have successfully counterattacked.
The fall of Warsaw,‘however, is
anticipated in the near future.
All other news is overshadowed by
the naval battle in the Pacific.
Since early in 1943, the United
States Navy has been endeavoring
to engage the Japanese fleet in a
major battle. The Nipponese Navy
has taken flight every ■ time it has
steen the possibility of an engage
ment. Now, unavoidably, the Japa
nese have been engaged and defeat
^ Emily Kimbrough, well known co
author with Cornelia Otis Skinner
of Our Hearts Were Young and Gay,
will lecture at Salem Tuesday, Oc
tober 31st. She herself says, f‘I
love to talk, and it is wonderful to
have an audience trapped and de
fenseless before me.”
Miss ^imbrough maintains that
chances for success in any work are
measured by the fun one has doing
it. As she has been with equal dis
tinction an editor, a writer, and a
public speaker, she speaks with some
authority on success. That she knows
about fun is proved by what Cor
nelia Otis Skinner says of her:
“Emily is a living magnet alike
for high adventure and mad disaster,
and from all her experiences she mer
ges triumphant and more entertain
ing than ever. There are plenty cf
people who are ■ amusing some of
the time and who are so professional
abou^ it they become anything else
but^ The person, however, who is
spontaneously and effortlessly amus
ing all the time is a rara avis, of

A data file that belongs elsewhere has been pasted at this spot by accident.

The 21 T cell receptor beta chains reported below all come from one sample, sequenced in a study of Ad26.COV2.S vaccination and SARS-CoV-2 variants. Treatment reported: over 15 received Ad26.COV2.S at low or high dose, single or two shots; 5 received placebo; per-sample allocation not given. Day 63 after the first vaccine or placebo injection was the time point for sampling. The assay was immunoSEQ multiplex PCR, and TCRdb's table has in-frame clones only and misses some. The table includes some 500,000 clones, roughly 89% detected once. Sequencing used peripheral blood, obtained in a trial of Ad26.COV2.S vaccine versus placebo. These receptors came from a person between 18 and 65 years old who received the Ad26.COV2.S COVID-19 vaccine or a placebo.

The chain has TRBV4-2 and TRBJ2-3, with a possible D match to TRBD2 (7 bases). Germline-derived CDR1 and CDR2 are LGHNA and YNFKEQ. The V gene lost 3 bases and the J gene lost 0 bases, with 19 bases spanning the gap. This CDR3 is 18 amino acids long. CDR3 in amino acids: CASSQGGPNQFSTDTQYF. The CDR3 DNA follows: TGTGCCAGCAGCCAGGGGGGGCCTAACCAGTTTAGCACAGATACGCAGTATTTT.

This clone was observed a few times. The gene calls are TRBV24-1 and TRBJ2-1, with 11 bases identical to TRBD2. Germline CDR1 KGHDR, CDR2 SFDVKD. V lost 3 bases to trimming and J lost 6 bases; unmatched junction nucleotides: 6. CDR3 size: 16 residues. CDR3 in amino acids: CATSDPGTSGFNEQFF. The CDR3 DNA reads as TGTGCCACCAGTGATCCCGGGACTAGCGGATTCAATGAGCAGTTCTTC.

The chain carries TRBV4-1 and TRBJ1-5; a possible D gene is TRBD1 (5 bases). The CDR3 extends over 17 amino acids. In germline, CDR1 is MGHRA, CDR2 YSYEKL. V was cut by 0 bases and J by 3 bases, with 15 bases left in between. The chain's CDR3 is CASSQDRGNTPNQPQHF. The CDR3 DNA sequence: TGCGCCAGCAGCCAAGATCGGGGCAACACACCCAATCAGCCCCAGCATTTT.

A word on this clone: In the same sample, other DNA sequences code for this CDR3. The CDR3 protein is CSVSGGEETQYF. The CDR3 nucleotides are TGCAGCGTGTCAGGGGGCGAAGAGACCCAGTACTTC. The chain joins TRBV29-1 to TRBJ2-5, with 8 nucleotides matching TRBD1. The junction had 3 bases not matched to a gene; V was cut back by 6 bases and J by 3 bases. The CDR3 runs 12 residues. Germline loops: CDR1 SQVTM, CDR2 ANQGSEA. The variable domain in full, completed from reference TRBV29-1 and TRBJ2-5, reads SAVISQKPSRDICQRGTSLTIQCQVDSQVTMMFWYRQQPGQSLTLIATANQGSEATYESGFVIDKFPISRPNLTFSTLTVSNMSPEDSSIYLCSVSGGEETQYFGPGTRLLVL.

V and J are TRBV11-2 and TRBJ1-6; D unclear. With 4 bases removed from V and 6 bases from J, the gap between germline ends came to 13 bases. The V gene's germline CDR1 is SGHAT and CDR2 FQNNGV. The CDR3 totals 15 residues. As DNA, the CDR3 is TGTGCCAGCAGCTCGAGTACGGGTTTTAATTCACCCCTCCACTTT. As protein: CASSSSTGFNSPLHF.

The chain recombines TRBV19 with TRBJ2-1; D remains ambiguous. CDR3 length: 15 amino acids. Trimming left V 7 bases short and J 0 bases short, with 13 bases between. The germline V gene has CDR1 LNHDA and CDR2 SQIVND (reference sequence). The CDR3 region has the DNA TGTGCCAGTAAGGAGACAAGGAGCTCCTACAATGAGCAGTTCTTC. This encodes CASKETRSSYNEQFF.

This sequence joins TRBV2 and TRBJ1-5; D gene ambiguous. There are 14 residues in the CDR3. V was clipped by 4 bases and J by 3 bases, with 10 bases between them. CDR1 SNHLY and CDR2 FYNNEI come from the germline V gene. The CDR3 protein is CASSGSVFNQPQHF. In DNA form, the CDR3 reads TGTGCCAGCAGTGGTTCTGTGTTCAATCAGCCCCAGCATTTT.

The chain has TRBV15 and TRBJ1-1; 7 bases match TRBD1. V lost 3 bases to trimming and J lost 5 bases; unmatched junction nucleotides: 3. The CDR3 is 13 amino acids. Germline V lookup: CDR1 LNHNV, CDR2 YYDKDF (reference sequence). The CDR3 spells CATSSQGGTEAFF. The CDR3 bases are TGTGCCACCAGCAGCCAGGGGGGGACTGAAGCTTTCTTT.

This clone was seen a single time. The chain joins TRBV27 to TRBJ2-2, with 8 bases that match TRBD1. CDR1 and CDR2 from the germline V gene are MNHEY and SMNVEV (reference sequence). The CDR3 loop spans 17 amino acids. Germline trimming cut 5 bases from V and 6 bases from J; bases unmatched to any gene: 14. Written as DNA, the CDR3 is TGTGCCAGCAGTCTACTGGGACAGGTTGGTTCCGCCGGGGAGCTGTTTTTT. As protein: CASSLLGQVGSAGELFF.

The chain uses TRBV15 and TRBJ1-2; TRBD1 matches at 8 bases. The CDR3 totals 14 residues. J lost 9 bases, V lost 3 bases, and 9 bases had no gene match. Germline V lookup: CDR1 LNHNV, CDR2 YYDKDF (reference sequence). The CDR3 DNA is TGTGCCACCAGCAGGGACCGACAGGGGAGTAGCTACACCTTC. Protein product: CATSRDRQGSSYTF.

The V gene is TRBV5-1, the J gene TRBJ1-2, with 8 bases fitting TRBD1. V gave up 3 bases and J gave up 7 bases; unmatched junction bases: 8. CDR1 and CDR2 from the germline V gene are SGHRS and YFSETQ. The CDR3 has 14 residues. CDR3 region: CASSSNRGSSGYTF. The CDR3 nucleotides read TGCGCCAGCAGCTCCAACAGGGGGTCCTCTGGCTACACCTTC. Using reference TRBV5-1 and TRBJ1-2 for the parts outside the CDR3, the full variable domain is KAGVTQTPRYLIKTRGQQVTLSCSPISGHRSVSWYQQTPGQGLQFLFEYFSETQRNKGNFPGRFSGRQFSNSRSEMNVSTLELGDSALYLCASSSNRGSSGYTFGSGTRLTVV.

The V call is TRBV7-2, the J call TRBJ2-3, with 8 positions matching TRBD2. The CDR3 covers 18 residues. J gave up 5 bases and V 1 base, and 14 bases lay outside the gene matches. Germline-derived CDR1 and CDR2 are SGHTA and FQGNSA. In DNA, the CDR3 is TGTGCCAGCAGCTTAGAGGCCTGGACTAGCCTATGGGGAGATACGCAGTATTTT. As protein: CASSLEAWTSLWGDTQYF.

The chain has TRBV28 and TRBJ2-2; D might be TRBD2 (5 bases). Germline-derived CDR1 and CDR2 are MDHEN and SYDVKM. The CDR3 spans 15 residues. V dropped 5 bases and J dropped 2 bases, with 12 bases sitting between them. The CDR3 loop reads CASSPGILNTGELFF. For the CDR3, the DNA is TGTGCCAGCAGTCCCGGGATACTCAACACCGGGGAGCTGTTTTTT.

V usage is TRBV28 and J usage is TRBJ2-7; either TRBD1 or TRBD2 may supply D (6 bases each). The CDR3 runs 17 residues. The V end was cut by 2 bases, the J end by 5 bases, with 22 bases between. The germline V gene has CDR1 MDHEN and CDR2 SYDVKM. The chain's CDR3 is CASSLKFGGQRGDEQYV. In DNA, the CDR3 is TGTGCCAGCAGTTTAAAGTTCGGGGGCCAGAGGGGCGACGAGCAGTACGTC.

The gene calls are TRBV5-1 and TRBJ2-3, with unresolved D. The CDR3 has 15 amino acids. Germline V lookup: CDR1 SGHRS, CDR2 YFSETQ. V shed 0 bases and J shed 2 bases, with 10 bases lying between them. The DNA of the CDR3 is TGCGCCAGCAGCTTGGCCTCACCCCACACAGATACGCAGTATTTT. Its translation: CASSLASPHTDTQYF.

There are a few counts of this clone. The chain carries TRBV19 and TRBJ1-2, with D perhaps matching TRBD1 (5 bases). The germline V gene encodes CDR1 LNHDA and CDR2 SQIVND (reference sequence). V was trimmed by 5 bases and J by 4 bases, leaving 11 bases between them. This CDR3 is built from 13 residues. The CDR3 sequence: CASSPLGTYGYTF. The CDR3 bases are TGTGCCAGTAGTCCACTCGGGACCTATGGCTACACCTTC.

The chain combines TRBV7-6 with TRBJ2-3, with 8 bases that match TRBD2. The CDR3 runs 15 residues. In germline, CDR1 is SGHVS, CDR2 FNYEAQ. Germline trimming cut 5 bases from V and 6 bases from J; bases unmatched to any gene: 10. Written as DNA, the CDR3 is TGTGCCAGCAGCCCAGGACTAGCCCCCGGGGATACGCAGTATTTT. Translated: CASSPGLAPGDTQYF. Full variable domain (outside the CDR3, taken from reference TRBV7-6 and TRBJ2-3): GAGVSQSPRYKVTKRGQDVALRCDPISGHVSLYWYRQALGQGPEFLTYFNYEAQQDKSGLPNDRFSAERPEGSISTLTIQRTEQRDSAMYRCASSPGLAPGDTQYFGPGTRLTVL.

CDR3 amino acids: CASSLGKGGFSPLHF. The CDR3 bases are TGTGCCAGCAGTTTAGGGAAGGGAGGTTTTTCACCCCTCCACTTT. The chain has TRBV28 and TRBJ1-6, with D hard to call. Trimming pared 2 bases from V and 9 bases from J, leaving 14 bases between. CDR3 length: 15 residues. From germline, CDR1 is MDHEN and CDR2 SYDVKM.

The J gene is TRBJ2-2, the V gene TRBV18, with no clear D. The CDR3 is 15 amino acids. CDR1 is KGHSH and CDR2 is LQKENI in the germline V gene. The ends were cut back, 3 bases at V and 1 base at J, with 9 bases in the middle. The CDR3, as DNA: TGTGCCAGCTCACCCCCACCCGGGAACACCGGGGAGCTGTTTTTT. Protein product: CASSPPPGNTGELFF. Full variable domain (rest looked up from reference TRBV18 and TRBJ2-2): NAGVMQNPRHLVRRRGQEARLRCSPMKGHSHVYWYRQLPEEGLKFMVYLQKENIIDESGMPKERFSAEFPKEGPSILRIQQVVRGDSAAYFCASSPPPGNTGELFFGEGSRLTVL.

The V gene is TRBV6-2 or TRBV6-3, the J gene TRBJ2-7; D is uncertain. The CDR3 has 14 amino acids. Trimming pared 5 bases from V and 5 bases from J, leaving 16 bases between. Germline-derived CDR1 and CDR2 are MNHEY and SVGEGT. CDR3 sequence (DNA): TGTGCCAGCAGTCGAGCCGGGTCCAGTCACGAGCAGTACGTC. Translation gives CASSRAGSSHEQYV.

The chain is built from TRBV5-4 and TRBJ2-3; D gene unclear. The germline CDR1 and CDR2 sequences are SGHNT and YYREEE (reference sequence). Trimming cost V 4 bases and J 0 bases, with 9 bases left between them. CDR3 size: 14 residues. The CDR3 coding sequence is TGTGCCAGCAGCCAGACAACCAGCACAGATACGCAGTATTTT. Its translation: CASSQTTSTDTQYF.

which I know only one — Emily.
Her first job was in the advertis
ing department at Marshall Field,
Chicago, and from that she became
editor of Field’s “Fashions of th^
Hour” and one of the best-dresaed
(Cont. on page three)
Munsel, Coloratura,
Is To Sing Friday
Patrice Munsel, nineteen year old
coloratura soprano of the Metropoli
tan Opera, will appear on November
third in the second Civic Music
Concert of the season. The concert
will bo at 8:30 in Reynolds Auditor
At the age of seventeen, Miss Mun
sel entered the Metropolitan Opera
to appear in leading roles. These
roles up to the present time include
“Mignon”, in which she made her
debut, the doll Olympia in “Tales
of Hoffman”, and Gilda in “Rigo-
Miss Munsel has sung on many
radio programs. This season she be
gan a four year assignment as per
manent star of the weekly “Family
Hour” presenteXl each Sunday at
5:00 P. M. by the Prudential Life
Insurance Company. Her present
concert tour includes approximately
thirty cities.
(Cont. on page four)
"Memphis Belle^*
Is Here Tonight
Friday night at 7:15 in the Old
Chapel the picture, MEMPHIS
BELLE will be shown to the stu
dents and faculty of Salem College.
The Office of Flying Safety will
present the film.
In technicolor, this film shows the
combat missions over Europe of
the famed bomber, and the adven
tures of the spirited crew of the
breath - taking moments in this
movie! Don’t miss it!
Admission is free.